Edward Frenkel’s new book Love and Math is now out. It’s a must-read for those who share the interests of this blogger, so go get a copy now.
The “Love” of the title is much more about love of mathematics than love of another person, as Frenkel provides a detailed story of what it is like to fall in love with mathematics, then pursue this deeply, ending up doing mathematics at the highest level. Along the way, there are lots of different things going on in the book, all of them quite interesting.
A large part of the book is basically a memoir, recounting Frenkel’s eventful career, which began in a small city in the former Soviet Union. He explains how he fell in love with mathematics, his struggles with the grotesque anti-Semitism of the Soviet system of that time (this chapter of the story was published earlier, available here), his experiences with Gelfand and others, and how he came to the US and ended up beginning a successful academic career in the West at Harvard. I remember fairly well the upheaval in the mathematics research community of that era, as the collapse of the Soviet system brought a flood of brilliant mathematicians from Russia to the West. It’s fascinating to read Frenkel’s account of what that all looked like from the other side.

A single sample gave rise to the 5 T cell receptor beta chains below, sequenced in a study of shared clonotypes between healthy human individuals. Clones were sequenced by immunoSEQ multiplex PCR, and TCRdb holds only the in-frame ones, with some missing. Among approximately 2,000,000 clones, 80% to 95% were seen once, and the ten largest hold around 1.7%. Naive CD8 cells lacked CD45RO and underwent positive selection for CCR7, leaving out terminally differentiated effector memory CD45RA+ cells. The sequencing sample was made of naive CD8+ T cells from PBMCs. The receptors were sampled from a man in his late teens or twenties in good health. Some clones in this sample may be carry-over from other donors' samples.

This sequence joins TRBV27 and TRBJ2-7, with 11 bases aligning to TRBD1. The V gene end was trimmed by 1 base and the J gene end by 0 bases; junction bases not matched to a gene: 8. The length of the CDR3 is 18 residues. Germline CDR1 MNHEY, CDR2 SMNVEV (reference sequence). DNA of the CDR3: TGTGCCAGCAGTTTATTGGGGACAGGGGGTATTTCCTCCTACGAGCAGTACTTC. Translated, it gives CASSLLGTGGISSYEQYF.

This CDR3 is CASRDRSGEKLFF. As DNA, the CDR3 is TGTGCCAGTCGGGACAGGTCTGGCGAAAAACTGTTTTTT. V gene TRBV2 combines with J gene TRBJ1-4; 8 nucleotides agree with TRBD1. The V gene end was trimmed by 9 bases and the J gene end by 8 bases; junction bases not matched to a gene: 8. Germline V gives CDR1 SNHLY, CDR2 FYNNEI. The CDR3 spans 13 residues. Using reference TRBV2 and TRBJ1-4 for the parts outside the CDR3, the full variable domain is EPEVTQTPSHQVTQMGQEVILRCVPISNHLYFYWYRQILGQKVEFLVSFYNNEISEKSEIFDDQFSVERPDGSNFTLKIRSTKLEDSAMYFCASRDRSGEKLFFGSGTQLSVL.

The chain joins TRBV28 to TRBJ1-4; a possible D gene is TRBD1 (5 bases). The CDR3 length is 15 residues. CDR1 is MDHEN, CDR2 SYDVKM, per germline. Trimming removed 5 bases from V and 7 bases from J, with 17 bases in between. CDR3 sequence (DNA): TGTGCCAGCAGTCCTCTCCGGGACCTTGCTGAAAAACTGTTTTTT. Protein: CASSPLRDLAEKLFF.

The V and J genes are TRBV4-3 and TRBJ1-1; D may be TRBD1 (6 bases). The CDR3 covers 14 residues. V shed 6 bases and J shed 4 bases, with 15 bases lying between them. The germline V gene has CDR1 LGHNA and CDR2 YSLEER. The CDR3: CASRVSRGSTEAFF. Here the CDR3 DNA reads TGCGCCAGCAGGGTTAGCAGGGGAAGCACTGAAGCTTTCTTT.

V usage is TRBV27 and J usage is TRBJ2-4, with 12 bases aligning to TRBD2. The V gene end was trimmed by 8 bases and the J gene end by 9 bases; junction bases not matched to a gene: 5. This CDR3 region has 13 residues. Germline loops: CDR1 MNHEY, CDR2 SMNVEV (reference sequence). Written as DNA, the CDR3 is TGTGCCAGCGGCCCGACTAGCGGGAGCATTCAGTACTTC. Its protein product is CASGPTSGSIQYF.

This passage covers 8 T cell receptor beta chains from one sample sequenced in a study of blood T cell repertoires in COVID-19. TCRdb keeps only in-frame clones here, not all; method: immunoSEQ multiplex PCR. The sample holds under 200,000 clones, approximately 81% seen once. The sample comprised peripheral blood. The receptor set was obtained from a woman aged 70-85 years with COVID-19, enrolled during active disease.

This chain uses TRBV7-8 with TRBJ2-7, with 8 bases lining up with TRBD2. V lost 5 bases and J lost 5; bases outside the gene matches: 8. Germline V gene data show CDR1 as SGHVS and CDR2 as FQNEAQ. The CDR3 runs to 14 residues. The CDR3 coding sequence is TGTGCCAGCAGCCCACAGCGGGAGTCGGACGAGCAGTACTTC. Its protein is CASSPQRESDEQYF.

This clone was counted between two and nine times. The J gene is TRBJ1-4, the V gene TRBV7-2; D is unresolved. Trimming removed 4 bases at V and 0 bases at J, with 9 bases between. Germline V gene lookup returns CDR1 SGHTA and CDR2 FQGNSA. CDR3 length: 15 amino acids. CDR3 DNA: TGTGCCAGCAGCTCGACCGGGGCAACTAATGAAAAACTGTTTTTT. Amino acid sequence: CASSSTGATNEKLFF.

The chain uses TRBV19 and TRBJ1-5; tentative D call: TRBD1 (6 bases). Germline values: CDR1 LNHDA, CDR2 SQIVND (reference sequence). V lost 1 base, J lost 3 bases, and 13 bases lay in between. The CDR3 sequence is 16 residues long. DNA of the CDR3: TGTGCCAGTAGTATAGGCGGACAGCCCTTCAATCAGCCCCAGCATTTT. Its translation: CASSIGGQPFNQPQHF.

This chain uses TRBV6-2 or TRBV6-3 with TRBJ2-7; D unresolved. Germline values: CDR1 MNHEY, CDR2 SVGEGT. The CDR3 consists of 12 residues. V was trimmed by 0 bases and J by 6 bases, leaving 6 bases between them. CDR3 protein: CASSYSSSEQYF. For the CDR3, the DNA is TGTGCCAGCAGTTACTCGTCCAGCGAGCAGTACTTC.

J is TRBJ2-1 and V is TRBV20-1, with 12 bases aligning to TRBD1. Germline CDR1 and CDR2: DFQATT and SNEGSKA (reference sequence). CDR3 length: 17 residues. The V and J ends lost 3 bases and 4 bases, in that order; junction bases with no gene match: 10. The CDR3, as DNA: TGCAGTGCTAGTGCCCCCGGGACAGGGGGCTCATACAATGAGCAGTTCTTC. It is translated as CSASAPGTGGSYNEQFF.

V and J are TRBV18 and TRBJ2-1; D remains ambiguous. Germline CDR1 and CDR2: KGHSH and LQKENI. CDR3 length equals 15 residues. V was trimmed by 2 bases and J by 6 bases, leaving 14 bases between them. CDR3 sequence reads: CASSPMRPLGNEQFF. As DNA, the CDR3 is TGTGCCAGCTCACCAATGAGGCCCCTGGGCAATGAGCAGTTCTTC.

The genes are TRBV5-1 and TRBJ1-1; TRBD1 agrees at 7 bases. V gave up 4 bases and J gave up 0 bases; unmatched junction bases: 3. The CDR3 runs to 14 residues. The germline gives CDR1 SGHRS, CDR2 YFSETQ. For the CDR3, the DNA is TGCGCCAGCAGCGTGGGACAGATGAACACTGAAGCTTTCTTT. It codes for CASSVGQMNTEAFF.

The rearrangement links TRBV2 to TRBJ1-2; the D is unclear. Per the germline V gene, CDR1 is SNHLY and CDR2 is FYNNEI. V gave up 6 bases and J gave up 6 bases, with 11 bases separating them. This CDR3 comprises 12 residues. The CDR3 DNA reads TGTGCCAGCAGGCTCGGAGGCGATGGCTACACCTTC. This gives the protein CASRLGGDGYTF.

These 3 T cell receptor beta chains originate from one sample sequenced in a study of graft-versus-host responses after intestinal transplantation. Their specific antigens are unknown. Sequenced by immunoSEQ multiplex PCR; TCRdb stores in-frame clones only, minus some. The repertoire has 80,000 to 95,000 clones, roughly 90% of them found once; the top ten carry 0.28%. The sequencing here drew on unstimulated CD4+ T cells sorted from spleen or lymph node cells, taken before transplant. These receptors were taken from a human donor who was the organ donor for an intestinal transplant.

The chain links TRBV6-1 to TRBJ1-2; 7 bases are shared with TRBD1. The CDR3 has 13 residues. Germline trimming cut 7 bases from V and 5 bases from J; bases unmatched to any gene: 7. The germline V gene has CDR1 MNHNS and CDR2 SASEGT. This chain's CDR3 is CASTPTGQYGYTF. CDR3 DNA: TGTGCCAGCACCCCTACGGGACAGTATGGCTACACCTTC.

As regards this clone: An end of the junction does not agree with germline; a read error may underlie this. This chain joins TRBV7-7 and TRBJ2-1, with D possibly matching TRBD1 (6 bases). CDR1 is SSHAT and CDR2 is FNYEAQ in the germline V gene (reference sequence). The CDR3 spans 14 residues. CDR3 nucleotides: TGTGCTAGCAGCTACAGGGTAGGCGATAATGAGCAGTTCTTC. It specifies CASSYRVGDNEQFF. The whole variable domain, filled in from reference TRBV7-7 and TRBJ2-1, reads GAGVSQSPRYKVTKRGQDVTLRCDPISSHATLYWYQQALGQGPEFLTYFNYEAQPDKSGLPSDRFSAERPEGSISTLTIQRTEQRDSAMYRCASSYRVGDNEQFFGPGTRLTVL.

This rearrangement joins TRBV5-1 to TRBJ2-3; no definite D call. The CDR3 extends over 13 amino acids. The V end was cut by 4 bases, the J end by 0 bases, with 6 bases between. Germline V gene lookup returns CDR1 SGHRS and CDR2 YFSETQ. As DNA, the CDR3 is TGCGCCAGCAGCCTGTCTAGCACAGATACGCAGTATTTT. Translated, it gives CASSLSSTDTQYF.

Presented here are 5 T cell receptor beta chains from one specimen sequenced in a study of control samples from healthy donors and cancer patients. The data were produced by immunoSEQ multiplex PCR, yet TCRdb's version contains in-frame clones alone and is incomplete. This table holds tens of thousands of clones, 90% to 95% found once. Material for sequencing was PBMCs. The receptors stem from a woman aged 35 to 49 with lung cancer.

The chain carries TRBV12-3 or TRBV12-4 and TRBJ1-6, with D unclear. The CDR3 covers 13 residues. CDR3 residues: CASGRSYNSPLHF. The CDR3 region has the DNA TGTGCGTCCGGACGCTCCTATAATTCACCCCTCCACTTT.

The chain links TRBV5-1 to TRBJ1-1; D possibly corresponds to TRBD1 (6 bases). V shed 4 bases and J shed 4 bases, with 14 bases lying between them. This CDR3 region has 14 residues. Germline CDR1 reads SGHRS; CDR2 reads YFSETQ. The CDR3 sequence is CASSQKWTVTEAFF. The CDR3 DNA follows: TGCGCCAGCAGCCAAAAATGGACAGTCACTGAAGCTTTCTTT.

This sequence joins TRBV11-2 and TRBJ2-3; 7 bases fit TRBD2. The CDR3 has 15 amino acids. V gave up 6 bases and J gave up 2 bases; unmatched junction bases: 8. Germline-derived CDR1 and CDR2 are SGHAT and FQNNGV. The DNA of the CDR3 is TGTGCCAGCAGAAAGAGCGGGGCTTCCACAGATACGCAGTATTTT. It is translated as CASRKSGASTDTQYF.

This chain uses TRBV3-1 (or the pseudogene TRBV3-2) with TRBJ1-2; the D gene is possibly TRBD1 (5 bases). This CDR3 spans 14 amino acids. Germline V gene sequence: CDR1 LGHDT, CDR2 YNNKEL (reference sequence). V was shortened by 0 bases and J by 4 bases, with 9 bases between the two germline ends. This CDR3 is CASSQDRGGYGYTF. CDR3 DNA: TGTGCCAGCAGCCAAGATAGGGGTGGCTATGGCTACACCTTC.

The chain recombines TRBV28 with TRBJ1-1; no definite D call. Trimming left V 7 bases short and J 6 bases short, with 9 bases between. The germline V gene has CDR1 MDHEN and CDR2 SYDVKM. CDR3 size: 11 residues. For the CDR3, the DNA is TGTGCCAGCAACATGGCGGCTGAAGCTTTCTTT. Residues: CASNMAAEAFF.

Russia at the time had a vibrant mathematical culture, but one isolated from and quite different than that of the West. Many of its most talented members had rather marginal positions in official academia, and their community was driven much more by a passion for the subject than any sort of careerism. Frenkel comes out of this background with that passion intact, and it shines throughout his book. In some other ways though, he’s more American and less Russian than just about anyone I know. Part of the Russian mathematical culture has sometimes included a certain cynicism and vision of great mathematics as an esoteric subject best closed to outsiders, with little interest in communication with the non-initiated. I confess to a personal sympathy with the cynicism part (as any reader of this blog has probably figured out) but no sympathy for obscurantism about mathematics research.
Frenkel’s sunny optimism and cheerful enthusiasm for his subject and life in general is very American, and in his writing he often gets through to melt the cynical part of this reader. What’s really wonderful though is his dedication to the cause of the opposite of obscurantism, that of doing the hard work of trying to explain mathematical insights to as wide an audience as possible. His book is packed with mathematics and physics, full of enlightening explanations of difficult topics at all different levels of mathematical sophistication.